The researchers found that for girls, the effort to construct a favourable image can involve lengthy deliberation and advice from confidantes.
The process of posting pictures is particularly time-consuming and can be a joint endeavour among chums — ensuring that only the most flattering photos, filters and captions are selected. Boys in the study did not ask pals for feedback or to like their posts.
“We found that some teens invested great effort into sharing content on Facebook and Instagram and that what may seem to be an enjoyable activity may actually feel tedious,” Yau said.
Courtesy - Indian Express
Experts say sustainable weight loss can protect patients from disease directly associated with morbid obesity such as type 2 diabetes.
Obese people who get bariatric surgery are less likely to require medication to control diabetes symptoms afterward, compared to those who don’t get operations to lose weight, a French study suggests.
Researchers examined data on 15,650 obese patients who had weight-loss surgery in France in 2009, including 1,633 people who were on medications to help control diabetes at the time. The surgery recipients were compared to an equal number of similar obese patients who were hospitalized that year but didn’t get bariatric surgery.
Six years later, half of the people who started out on diabetes medication and got bariatric surgery were no longer taking these drugs, compared to 9 percent in the control group that didn’t have the surgery, researchers report in JAMA Surgery.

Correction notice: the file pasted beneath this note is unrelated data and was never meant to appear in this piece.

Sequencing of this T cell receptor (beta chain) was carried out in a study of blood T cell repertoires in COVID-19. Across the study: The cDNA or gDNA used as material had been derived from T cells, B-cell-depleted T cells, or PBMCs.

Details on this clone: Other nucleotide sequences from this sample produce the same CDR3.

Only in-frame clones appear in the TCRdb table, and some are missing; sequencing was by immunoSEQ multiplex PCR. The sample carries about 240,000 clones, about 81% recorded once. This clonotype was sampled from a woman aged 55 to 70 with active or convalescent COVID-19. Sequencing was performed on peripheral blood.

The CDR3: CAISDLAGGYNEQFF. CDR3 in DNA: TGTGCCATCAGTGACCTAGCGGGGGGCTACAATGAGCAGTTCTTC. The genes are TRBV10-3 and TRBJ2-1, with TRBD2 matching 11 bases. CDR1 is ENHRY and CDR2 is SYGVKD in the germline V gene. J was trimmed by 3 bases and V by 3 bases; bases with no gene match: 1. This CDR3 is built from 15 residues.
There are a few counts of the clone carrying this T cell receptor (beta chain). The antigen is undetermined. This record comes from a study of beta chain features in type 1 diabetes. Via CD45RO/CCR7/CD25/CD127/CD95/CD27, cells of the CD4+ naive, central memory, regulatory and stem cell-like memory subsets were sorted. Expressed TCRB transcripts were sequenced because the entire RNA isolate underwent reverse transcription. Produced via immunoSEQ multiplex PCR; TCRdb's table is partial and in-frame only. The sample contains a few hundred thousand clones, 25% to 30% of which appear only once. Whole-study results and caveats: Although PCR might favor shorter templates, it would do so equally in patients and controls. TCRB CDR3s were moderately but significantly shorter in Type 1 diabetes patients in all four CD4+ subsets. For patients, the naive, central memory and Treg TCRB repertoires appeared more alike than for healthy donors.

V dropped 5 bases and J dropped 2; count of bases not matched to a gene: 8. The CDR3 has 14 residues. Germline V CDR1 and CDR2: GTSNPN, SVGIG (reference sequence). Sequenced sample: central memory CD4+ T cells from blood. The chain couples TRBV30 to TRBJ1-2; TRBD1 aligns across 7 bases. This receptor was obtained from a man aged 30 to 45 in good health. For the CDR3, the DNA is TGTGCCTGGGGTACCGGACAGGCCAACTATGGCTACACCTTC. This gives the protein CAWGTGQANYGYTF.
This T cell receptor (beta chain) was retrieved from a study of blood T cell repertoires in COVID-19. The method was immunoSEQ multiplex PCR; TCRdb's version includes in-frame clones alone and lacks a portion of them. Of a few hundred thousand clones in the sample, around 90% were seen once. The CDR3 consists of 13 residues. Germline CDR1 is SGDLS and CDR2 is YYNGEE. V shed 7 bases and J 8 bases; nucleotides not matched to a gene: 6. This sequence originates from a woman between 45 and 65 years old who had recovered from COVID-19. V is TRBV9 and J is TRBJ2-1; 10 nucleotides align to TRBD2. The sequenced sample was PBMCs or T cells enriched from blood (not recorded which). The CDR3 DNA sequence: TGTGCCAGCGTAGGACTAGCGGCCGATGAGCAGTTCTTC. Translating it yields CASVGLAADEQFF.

“We can hypothesize that sustainable weight loss can protect patients from disease directly associated with morbid obesity such as type 2 diabetes, which is a serious chronic disease that has become more prevalent all around the world,” said lead study author Dr. Jeremie Thereaux of La Cavale Blanche University Hospital and the University of Bretagne Occidentale in Brest, France.
“Bariatric surgery should be considered as an effective treatment of type 2 diabetes in patients suffering from morbid obesity,” Thereaux said. “However, bariatric surgery is not actually recommended in the U.S. and in Europe as a treatment of type 2 diabetes in less-obese patients, and our study cannot scientifically support this idea.”
Surgical weight loss has gained traction in recent years as a growing number of extremely obese patients turn to this option after failing to lose weight through diet, exercise or medication - strategies that can also manage diabetes. Like all surgery, bariatric operations are not risk free; with these procedures there’s a possibility of malnutrition and repeat operations to adjust, replace or remove a device implanted to aid weight loss.
Among people taking diabetes drugs at the start of the study, the biggest impact on diabetes remission was seen with gastric bypass, which can reduce the size of the stomach from about three pints to roughly the size of a shot glass.
Compared to people who didn’t get weight-loss surgery, patients who had gastric bypass were more than 17 times more likely to discontinue diabetes medications by the end of the study.
With a different weight-loss operation known as a sleeve gastrectomy, which reduces the stomach to the size of a banana, people were more than 7 times more likely to discontinue their diabetes drugs without surgery.
A third type of weight-loss surgery, adjustable gastric banding, which inserts an inflatable silicone device around the top portion of the stomach to help slow and reduce food consumption, was associated with more than four times the likelihood of discontinuing diabetes drugs.
With surgery, people who didn’t take diabetes medications at the start of the study were also less likely to start taking them during the follow-up period. By the end of the study, 1.4 percent of people who got bariatric surgery started taking diabetes drugs, compared with 12 percent of the control group.